I don’t have all day to wait for inner peace.

— unknown

One day I will be abel to do this!

A gathering of four boomer couples possibly marked the moment our waiter pondered other careers.

From the moment Bob met us, it was clear that he needed to raise his voice, bolster his stamina and hoist his attitude towards aging if he had any hope of getting a decent tip.

His first glimpse that this was not going to be an easy night was likely the moment that Karen picked up the menu. “I can’t see any lamb brisket!” she shouted, squinting to read the food choices. “If there’s no lamb, I’m leaving!”

With a wordless flick of his wrist, Bob beamed a cellphone flashlight onto the offending menu, calming Karen like he’d snuck a valium into her water-filled tumbler. “Ah,” she said, “they have lamb.” She looked around the table as if she’d won a sixth-grade spelling bee.

Seasons 52 was veiled in low romantic lighting. The mood was wasted on us. We were there to eat, not make footsies under the table. Their motto should be: Looking for a night out? Bring your own glow.

Bob deftly took our drink and food orders, to our background playlist of crabbiness. “Why is everything called infused? What’s infused anyway?” “Ten dollars for a glass of Chablis? Who do they think they are?” “Flatbread? Why don’t they call it pizza? Who do they think we are?”

This isn’t his first boomer rodeo, I thought. Bob knows his way around a table of old folks. Immediately followed by: Wait, I don’t belong with this group of geezers. I tried to sit back to show Bob and anyone else who might be looking that I really wasn’t with them. More like I was their chaperone. With friends like these, who needs toilet paper stuck to the bottom of their shoe?

After appetizers, the men seemed to doze off. Just like a man, we women mind-melded. Our unified eyeroll heralded a call to the ladies’ room. We wordlessly elected Karen as our leader to blaze a trail through the shadows. True to the reputation she had acquired upon her arrival, her vocal inquiry for directions halted all tête-à-tête throughout the restaurant. We followed her like lambs to slaughter, ambling eyes straight ahead til we arrived at the restrooms. Throughout our journey, we were bedazzled by Seasons 52’s trendiness. Dim lighting, cloth napkins and unisex bathrooms.

Our meals arrived, and, as if on cue, we all settled down to the task at hand. Chop, chomp and calls for “Waiter! Damn it. What’s that boy’s name again?” splintered the ambiance.

Our wishes were Bob’s commands. Water and wine glasses were covertly filled so we didn’t need to ask for a thing. Bob and his legions of backup servers seemed attuned to our needs. Or maybe their needs. Perhaps they just didn’t want to hear our complaints and questions and calls for freebies. “Darn it, at these prices, we should be able to get all the bread we want.”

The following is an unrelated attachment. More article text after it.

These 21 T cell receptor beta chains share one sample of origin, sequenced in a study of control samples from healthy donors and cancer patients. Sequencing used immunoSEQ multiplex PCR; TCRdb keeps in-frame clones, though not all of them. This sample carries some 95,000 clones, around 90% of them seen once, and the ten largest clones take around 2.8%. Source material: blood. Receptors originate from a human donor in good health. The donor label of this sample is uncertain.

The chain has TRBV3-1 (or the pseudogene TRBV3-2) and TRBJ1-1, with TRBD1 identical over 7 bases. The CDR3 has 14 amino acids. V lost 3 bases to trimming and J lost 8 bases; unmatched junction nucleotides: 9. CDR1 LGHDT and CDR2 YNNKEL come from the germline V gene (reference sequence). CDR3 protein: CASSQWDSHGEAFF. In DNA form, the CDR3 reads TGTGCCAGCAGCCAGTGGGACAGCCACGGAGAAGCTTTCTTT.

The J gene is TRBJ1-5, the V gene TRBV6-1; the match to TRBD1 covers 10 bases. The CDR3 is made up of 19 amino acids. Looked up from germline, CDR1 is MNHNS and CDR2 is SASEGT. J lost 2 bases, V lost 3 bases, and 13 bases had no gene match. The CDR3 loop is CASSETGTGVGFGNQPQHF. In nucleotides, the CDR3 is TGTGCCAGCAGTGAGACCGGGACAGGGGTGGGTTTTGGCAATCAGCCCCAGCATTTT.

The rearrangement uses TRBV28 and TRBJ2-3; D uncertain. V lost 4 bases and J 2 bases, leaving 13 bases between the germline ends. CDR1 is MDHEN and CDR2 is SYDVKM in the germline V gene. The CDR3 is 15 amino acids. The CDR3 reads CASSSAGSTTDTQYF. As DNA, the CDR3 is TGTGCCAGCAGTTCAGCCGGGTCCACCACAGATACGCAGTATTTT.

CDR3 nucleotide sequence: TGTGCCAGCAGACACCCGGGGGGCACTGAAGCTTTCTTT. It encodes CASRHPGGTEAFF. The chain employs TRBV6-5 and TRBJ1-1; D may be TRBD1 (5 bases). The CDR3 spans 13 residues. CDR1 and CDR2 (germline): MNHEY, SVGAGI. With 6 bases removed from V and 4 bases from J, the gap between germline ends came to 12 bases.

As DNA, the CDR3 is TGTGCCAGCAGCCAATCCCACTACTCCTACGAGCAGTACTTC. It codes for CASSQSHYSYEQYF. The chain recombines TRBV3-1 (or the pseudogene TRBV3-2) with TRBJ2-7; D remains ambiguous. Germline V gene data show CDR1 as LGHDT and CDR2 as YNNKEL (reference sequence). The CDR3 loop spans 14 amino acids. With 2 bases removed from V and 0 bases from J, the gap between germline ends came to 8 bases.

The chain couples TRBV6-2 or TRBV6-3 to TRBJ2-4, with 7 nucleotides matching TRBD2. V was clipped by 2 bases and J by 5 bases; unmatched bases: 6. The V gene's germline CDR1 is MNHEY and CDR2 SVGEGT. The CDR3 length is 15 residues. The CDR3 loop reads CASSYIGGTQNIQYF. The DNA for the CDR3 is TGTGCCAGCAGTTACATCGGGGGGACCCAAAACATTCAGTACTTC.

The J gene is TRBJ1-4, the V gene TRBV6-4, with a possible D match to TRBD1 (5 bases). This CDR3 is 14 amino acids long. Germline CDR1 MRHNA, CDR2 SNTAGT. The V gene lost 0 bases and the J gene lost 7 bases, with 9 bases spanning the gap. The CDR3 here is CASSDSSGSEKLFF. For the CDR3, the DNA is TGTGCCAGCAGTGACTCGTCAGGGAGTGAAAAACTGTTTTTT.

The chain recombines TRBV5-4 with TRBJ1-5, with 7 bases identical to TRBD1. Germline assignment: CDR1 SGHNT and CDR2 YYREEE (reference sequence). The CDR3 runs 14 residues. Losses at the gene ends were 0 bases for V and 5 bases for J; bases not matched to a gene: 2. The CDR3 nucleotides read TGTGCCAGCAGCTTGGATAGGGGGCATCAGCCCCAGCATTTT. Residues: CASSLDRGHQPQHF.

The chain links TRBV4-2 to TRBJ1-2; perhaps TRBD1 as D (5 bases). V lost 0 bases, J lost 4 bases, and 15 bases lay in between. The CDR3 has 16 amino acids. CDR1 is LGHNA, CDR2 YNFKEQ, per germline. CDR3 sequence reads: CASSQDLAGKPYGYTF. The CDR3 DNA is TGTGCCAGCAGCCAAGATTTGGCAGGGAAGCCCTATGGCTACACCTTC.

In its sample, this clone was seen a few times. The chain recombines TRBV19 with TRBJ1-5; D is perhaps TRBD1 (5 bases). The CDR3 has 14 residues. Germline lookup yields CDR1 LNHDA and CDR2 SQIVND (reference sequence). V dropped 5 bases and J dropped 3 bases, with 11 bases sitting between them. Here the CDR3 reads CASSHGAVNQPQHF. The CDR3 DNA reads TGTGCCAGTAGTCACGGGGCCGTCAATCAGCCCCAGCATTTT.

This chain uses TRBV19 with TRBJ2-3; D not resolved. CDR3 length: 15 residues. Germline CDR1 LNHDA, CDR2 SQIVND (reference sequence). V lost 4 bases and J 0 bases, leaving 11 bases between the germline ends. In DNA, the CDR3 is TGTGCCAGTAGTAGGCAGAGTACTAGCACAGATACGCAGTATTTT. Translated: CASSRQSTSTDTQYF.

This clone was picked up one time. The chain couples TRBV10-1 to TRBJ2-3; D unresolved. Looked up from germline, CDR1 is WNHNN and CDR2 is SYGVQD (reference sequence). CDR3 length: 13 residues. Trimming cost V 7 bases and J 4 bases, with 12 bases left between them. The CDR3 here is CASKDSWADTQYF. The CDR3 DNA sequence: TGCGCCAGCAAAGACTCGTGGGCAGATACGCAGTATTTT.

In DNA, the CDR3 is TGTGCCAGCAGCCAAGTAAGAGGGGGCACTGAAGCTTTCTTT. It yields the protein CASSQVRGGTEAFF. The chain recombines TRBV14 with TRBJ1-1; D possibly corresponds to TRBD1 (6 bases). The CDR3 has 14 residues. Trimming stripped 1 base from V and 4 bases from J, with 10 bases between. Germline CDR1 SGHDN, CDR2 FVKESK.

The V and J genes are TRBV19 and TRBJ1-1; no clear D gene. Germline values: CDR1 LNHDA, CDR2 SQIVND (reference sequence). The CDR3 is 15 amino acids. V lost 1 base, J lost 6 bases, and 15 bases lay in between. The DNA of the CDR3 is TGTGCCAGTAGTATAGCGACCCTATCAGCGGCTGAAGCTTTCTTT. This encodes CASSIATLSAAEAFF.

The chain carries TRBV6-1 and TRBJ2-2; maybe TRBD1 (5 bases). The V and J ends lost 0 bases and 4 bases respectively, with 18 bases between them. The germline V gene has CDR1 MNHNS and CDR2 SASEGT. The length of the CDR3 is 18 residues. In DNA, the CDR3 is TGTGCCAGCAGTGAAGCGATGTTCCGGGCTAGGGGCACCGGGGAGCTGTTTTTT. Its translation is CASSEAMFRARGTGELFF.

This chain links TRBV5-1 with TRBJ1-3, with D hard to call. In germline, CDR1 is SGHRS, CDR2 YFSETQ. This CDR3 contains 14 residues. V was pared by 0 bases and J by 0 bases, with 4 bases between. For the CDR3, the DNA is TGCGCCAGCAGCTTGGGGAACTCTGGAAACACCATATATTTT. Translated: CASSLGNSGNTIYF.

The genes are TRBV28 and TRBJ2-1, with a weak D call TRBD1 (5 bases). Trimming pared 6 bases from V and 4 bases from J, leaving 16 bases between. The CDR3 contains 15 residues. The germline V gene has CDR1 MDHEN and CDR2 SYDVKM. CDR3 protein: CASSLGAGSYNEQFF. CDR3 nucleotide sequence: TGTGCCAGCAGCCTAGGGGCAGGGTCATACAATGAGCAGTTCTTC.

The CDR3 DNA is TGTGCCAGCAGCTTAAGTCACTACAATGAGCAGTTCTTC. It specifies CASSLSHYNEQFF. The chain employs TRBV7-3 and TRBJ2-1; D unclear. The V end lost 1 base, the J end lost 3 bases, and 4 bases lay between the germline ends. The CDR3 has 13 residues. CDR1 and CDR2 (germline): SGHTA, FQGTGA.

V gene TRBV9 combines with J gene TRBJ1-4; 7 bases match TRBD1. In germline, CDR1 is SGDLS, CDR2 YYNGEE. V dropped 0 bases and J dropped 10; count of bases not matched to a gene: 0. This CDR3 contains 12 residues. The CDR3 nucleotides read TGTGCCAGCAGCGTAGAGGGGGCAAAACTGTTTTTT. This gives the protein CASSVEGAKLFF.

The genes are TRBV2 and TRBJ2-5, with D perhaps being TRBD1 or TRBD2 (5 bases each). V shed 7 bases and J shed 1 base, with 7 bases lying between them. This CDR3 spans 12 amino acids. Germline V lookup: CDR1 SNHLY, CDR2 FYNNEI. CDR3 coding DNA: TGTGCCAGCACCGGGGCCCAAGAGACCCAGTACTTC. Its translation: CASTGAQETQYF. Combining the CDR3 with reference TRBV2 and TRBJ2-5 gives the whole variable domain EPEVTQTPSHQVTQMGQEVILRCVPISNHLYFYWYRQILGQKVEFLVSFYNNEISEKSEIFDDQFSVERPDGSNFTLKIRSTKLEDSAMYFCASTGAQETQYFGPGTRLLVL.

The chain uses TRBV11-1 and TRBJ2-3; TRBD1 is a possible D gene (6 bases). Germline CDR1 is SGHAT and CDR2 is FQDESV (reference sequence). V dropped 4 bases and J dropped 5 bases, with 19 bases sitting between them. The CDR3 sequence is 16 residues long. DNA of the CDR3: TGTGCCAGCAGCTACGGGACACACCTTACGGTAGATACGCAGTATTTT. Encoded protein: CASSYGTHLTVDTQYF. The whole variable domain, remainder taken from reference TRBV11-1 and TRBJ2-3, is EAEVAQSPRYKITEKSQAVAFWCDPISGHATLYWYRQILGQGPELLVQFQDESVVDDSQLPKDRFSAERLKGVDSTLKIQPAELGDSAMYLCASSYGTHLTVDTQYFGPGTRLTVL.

Some of our demands were boomer renderings of confusion. When Bob appeared with a display tray of desserts, Jack said: “What the hell is this?” Bob patiently explained every morsel on the tray. It seemed to take a long time to get through them. Not eating them, just hearing about them. Some of us weren’t sure if we were gluten intolerant, lactose intolerant or just intolerant. We requested painstaking detail about the ingredients in each item, as we shrieked with delight. When it comes to dessert, we boomers are connoisseurs. Bob was tolerant. His face was as impassive as the Mona Lisa’s.

Dabbing the last traces of chocolate and cabernet from our lips, we group-panicked in the realization that there remained a final fearsome task. Do we split the bill evenly or ask for separate checks? While we mulled our options, Bob appeared, and in what could only be viewed as sleight of hand, produced four checks, wine divided equally among them.  No questions, no protests.

Even Nate, our cynic, was hushed. “Impressive,” he mumbled.

Craig pulled out his tip card and asked “How much is a tip these days? Is it still 10%?”

Nate replied, “I don’t know. I think it’s higher. Isn’t everything?”

Karen shouted, “What’d he say?”

Doubting my friends’ inclination to reward Bob decently, I nudged my husband. “Let’s make sure to give Bob a good tip.” Tip is from the Latin, meaning “your misery will not go unrewarded.”

As we went our separate ways, I marveled at the evening. Bob’s aplomb was a gift in which our compromised vision, impaired hearing and diminished comprehension were issues for other people, not us.

There was no tip large enough.


The names have been changed to protect the guilty. But my evenings out with friends often replicate this very real event. I am learning patience, slowly but surely. And, isn’t that the beauty of aging? We see our foibles reflected in the antics of others, which makes us shut up…or stay home alone.


Hello, I’m Janet, career coach, writer, workshop leader.

I help women create their best lives through personal writing.